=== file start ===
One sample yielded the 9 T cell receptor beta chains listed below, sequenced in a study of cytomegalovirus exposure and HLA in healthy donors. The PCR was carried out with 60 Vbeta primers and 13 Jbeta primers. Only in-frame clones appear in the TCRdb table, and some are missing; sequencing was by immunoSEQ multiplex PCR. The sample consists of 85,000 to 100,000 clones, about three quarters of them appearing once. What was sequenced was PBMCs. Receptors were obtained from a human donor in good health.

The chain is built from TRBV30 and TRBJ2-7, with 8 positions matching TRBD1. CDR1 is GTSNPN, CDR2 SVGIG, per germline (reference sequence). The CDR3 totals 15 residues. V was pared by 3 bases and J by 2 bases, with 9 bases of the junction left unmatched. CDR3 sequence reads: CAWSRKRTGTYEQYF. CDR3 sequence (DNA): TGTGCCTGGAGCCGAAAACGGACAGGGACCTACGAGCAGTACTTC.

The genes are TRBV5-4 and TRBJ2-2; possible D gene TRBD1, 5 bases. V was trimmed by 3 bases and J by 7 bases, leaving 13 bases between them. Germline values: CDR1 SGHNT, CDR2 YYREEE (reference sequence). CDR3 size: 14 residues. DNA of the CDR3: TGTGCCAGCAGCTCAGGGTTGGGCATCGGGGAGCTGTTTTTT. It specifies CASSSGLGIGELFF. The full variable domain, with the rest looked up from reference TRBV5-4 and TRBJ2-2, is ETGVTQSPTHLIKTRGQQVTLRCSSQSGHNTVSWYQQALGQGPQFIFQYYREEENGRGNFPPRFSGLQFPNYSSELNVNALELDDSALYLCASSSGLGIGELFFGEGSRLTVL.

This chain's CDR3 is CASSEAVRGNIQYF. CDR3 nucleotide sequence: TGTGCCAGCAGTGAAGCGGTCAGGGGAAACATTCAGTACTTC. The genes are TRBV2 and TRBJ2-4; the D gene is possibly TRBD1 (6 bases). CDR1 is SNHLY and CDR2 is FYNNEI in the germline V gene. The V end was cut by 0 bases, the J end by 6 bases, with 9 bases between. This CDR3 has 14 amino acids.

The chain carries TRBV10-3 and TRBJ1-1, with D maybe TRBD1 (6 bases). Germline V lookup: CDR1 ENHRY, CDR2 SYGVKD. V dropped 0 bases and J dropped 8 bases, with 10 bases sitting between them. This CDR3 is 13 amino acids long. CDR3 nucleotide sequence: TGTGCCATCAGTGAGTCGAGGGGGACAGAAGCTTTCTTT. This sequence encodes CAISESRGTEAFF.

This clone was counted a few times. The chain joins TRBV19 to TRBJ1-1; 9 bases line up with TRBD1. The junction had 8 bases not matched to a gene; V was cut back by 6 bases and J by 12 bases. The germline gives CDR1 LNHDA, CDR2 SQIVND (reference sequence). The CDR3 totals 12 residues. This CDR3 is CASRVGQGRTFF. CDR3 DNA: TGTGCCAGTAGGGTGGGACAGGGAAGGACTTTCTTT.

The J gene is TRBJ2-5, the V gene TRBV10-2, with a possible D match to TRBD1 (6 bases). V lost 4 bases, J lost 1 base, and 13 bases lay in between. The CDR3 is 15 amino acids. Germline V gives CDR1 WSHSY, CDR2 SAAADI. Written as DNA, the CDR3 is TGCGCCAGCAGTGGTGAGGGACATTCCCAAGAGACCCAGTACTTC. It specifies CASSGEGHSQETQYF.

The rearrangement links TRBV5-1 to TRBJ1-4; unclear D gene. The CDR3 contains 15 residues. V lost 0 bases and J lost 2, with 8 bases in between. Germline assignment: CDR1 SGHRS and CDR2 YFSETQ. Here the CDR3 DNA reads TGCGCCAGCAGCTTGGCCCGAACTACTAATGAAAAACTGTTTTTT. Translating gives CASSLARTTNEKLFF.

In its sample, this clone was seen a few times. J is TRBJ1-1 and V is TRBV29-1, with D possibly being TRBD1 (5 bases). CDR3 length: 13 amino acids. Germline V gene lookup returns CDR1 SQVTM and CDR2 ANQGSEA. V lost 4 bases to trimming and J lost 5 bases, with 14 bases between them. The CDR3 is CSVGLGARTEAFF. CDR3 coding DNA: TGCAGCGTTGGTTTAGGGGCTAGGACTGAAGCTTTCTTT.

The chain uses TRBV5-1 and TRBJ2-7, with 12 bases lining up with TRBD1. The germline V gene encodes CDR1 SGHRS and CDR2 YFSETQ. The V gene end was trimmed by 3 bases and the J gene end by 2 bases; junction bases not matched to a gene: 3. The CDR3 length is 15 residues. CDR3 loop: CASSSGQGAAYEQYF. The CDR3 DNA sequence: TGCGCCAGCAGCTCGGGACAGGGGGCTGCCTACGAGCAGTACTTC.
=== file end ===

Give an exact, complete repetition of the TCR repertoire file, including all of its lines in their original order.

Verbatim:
One sample yielded the 9 T cell receptor beta chains listed below, sequenced in a study of cytomegalovirus exposure and HLA in healthy donors. The PCR was carried out with 60 Vbeta primers and 13 Jbeta primers. Only in-frame clones appear in the TCRdb table, and some are missing; sequencing was by immunoSEQ multiplex PCR. The sample consists of 85,000 to 100,000 clones, about three quarters of them appearing once. What was sequenced was PBMCs. Receptors were obtained from a human donor in good health.

The chain is built from TRBV30 and TRBJ2-7, with 8 positions matching TRBD1. CDR1 is GTSNPN, CDR2 SVGIG, per germline (reference sequence). The CDR3 totals 15 residues. V was pared by 3 bases and J by 2 bases, with 9 bases of the junction left unmatched. CDR3 sequence reads: CAWSRKRTGTYEQYF. CDR3 sequence (DNA): TGTGCCTGGAGCCGAAAACGGACAGGGACCTACGAGCAGTACTTC.

The genes are TRBV5-4 and TRBJ2-2; possible D gene TRBD1, 5 bases. V was trimmed by 3 bases and J by 7 bases, leaving 13 bases between them. Germline values: CDR1 SGHNT, CDR2 YYREEE (reference sequence). CDR3 size: 14 residues. DNA of the CDR3: TGTGCCAGCAGCTCAGGGTTGGGCATCGGGGAGCTGTTTTTT. It specifies CASSSGLGIGELFF. The full variable domain, with the rest looked up from reference TRBV5-4 and TRBJ2-2, is ETGVTQSPTHLIKTRGQQVTLRCSSQSGHNTVSWYQQALGQGPQFIFQYYREEENGRGNFPPRFSGLQFPNYSSELNVNALELDDSALYLCASSSGLGIGELFFGEGSRLTVL.

This chain's CDR3 is CASSEAVRGNIQYF. CDR3 nucleotide sequence: TGTGCCAGCAGTGAAGCGGTCAGGGGAAACATTCAGTACTTC. The genes are TRBV2 and TRBJ2-4; the D gene is possibly TRBD1 (6 bases). CDR1 is SNHLY and CDR2 is FYNNEI in the germline V gene. The V end was cut by 0 bases, the J end by 6 bases, with 9 bases between. This CDR3 has 14 amino acids.

The chain carries TRBV10-3 and TRBJ1-1, with D maybe TRBD1 (6 bases). Germline V lookup: CDR1 ENHRY, CDR2 SYGVKD. V dropped 0 bases and J dropped 8 bases, with 10 bases sitting between them. This CDR3 is 13 amino acids long. CDR3 nucleotide sequence: TGTGCCATCAGTGAGTCGAGGGGGACAGAAGCTTTCTTT. This sequence encodes CAISESRGTEAFF.

This clone was counted a few times. The chain joins TRBV19 to TRBJ1-1; 9 bases line up with TRBD1. The junction had 8 bases not matched to a gene; V was cut back by 6 bases and J by 12 bases. The germline gives CDR1 LNHDA, CDR2 SQIVND (reference sequence). The CDR3 totals 12 residues. This CDR3 is CASRVGQGRTFF. CDR3 DNA: TGTGCCAGTAGGGTGGGACAGGGAAGGACTTTCTTT.

The J gene is TRBJ2-5, the V gene TRBV10-2, with a possible D match to TRBD1 (6 bases). V lost 4 bases, J lost 1 base, and 13 bases lay in between. The CDR3 is 15 amino acids. Germline V gives CDR1 WSHSY, CDR2 SAAADI. Written as DNA, the CDR3 is TGCGCCAGCAGTGGTGAGGGACATTCCCAAGAGACCCAGTACTTC. It specifies CASSGEGHSQETQYF.

The rearrangement links TRBV5-1 to TRBJ1-4; unclear D gene. The CDR3 contains 15 residues. V lost 0 bases and J lost 2, with 8 bases in between. Germline assignment: CDR1 SGHRS and CDR2 YFSETQ. Here the CDR3 DNA reads TGCGCCAGCAGCTTGGCCCGAACTACTAATGAAAAACTGTTTTTT. Translating gives CASSLARTTNEKLFF.

In its sample, this clone was seen a few times. J is TRBJ1-1 and V is TRBV29-1, with D possibly being TRBD1 (5 bases). CDR3 length: 13 amino acids. Germline V gene lookup returns CDR1 SQVTM and CDR2 ANQGSEA. V lost 4 bases to trimming and J lost 5 bases, with 14 bases between them. The CDR3 is CSVGLGARTEAFF. CDR3 coding DNA: TGCAGCGTTGGTTTAGGGGCTAGGACTGAAGCTTTCTTT.

The chain uses TRBV5-1 and TRBJ2-7, with 12 bases lining up with TRBD1. The germline V gene encodes CDR1 SGHRS and CDR2 YFSETQ. The V gene end was trimmed by 3 bases and the J gene end by 2 bases; junction bases not matched to a gene: 3. The CDR3 length is 15 residues. CDR3 loop: CASSSGQGAAYEQYF. The CDR3 DNA sequence: TGCGCCAGCAGCTCGGGACAGGGGGCTGCCTACGAGCAGTACTTC.